Our best stories start with you. If you've heard something 200,000 pilots might want to know about, tell us. Submit news tips via email to What have you heard? More...

Q: What's the Difference Between a $10,000 Annual and a $2,500 Annual?

Mike Busch and his team of seasoned maintenance professionals are saving their aircraft-owner clients thousands of dollars a year in parts and labor — not to mention hours of hassle — by providing professional maintenance management for owner-flown singles and twins. Learn how they do it.
AVweb Media: Look, Listen, Laugh and Learnback to top 

At Edwards Air Force Base, AVweb had the chance to take a quick look around the cockpit of an F-16 Viper — F-16 folks never use the official name of "Fighting Falcon" — courtesy of military test pilot Desmond Brophy. If you're wondering what test pilots are doing in a relatively senior and proven airframe, the answer lies in continuous improvement and the fact that the airframe itself is far from the only thing that changes the flight characteristics of a modern fighter. These aircraft are inherently unstable, and, though they are flown by pilots, it's computers that keep them in the air. When changes are made to the hardware, software, or weapons systems that give these aircraft their edge, test pilots are sent up to evaluate the effects of those changes on the aircrafts performance, capability, and controllability. But enough with the big picture — click through for your guided tour of the front office. More...

Video Marketplace Spotlight

RANS S-7 Light Sport Aircraft
Dave Martin from Kitplanes magazine visits RANS founder Randy Schlitter for the lowdown on the S-7 light sport aircraft kit and all the ways consumers can get their hands on it.

Click here to watch the video (and discover other great products) at AVweb's Video Marketplace.

eBooks & eVideos
Most titles on the AVweb Bookstore (including Jeppesen, McGraw-Hill, ICAO, and many others) are also available as electronic downloads. Why not consider an eBook in Adobe .PDF format? Instant delivery. No shipping costs. Fully searchable, bookmarked, and hyperlinked. Hundreds of reference titles at your fingertips, in your laptop computer. Environmentally friendly. And no import taxes to international customers. Are you sold yet? Click here to learn more, and download a sample to try it out.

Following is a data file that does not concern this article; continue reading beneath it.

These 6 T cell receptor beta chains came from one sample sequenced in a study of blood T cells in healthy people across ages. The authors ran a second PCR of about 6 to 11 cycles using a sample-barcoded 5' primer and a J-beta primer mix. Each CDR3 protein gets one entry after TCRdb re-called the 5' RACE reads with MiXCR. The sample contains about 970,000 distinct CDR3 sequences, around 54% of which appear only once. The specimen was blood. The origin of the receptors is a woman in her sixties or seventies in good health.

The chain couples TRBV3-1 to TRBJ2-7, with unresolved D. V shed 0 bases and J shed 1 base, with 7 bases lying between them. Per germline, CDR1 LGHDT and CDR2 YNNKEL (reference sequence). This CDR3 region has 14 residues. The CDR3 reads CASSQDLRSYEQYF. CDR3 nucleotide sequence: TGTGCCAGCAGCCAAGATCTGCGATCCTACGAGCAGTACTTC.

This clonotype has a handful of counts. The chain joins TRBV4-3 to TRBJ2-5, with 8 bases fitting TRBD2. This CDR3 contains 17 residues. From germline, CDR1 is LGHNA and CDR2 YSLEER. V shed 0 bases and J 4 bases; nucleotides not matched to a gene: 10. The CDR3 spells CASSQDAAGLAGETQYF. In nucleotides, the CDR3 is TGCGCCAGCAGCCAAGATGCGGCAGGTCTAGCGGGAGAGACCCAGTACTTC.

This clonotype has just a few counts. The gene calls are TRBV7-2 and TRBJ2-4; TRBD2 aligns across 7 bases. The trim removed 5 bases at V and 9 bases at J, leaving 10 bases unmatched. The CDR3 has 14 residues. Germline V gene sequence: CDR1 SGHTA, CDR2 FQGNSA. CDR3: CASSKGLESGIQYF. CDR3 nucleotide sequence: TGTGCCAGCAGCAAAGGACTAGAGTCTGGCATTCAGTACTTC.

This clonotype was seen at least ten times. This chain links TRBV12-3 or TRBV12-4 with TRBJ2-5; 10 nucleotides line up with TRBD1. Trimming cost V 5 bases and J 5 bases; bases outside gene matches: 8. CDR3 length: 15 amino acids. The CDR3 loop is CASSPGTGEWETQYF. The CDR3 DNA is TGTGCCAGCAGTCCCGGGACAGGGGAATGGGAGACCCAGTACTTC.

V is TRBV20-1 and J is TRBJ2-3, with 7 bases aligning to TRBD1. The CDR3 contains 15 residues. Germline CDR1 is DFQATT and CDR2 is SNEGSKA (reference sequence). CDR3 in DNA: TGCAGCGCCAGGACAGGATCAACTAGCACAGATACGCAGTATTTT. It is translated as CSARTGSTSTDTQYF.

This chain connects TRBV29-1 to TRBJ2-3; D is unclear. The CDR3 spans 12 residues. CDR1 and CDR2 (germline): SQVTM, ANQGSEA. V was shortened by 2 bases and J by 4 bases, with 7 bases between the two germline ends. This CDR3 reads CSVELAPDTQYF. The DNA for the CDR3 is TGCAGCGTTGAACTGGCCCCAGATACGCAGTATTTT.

Your Favorite FBOsback to top 


We love to hear stories about FBOs going above-and-beyond to make things happen for pilots and their passengers, and our latest "FBO of the Week" ribbon goes to Utah Jet Center at KLGU in Logan, Utah, where "above and beyond" are just another day at the office. AVweb reader Bruce Spencer tells the tale:

My wife and I ... landed at Logan for the evening, and I noticed that the left brake was inoperative. We taxied to the Utah Jet Center where a ramp attendant guided us in to park. He asked about out flight and then asked what they could do for us. I explained that we needed fuel, would like to have the brakes looked at, and that we were looking for a place to stay in Logan for the night. ... [H]e immediately called a mechanic, offered us a very nice courtesy car, gave us some bottled water, and called three different hotels to check availability and get us a corporate rate. Before we left for the night he gave us the cell phone number of the mechanic and asked for ours so that the mechanic could contact us. He said they would top off the tanks and tie the plane down for the night.

About an hour later, we got a call from the mechanic explaining the brake problem, the cost to fix it, and telling us that he would fix it that night and that the plane would be ready in the morning. When we arrived back at the airport at 7:30 am the plane was fully fueled, the brakes were repaired and the plane was ready to go. ... We were 100% satisfied with our experience with the Utah Jet Center at Logan airport and would highly recommend them to anyone flying into Logan or stopping there en route to another destination.

Keep those nominations coming. For complete contest rules, click here.

AVweb is actively seeking out the best FBOs in the country and another one, submitted by you, will be spotlighted here next Monday!


Are Your Company's Sales Stalling?
Advertise Here to Reach Over 255,000 Aviators Worldwide

AVweb advertisers receive instant response, tracking, and flexibility in changing their message. Since 1995, AVweb has been the premier internet news source, now delivering over 255,000 pilots, aircraft owners and aviation professionals who use this most comprehensive no-cost online aviation site. Click now for details on AVweb's cost-effective programs.
The Lighter Side of Flightback to top 

Overheard in IFR 
Magazine's 'On the Air' Section
Overheard in IFR Magazine's "On the Air"

Overheard at Augusta (Georgia) Regional Airport:

"Bonanza Three Seven November, ready to taxi."

"Taxi to runway 17. Contact tower, 118.7."

"Uh, taxi to runway 17, and contact tower on, uh — 123.4?"

"Contact tower on 118.7."

"Contact tower on, uh, 7 17.8?"

"No, but you're getting close."

Frank Dougherty
Chapin, South Carolina


Names Behind the Newsback to top 


AVwebFlash is a weekly summary of the latest news, articles, products, features, and events featured on AVweb, the internet's aviation magazine and news service.

The AVwebFlash team is:

Timothy Cole

Editorial Director, Aviation Publications
Paul Bertorelli

Russ Niles

Contributing Editors
Mary Grady
Glenn Pew

Features Editor
Kevin Lane-Cummings

Scott Simmons

Jeff van West
Mariano Rosales

Click here to send a letter to the editor. (Please let us know if your letter is not intended for publication.)

Comments or questions about the news should be sent here.

Have a product or service to advertise on AVweb? A question on marketing? Send it to AVweb's sales team.

If you're having trouble reading this newsletter in its HTML-rich format (or if you'd prefer a lighter, simpler format for your PDA or handheld device), there's also a text-only version of AVwebFlash. For complete instructions on making the switch, click here.

Aviate. Navigate. Communicate.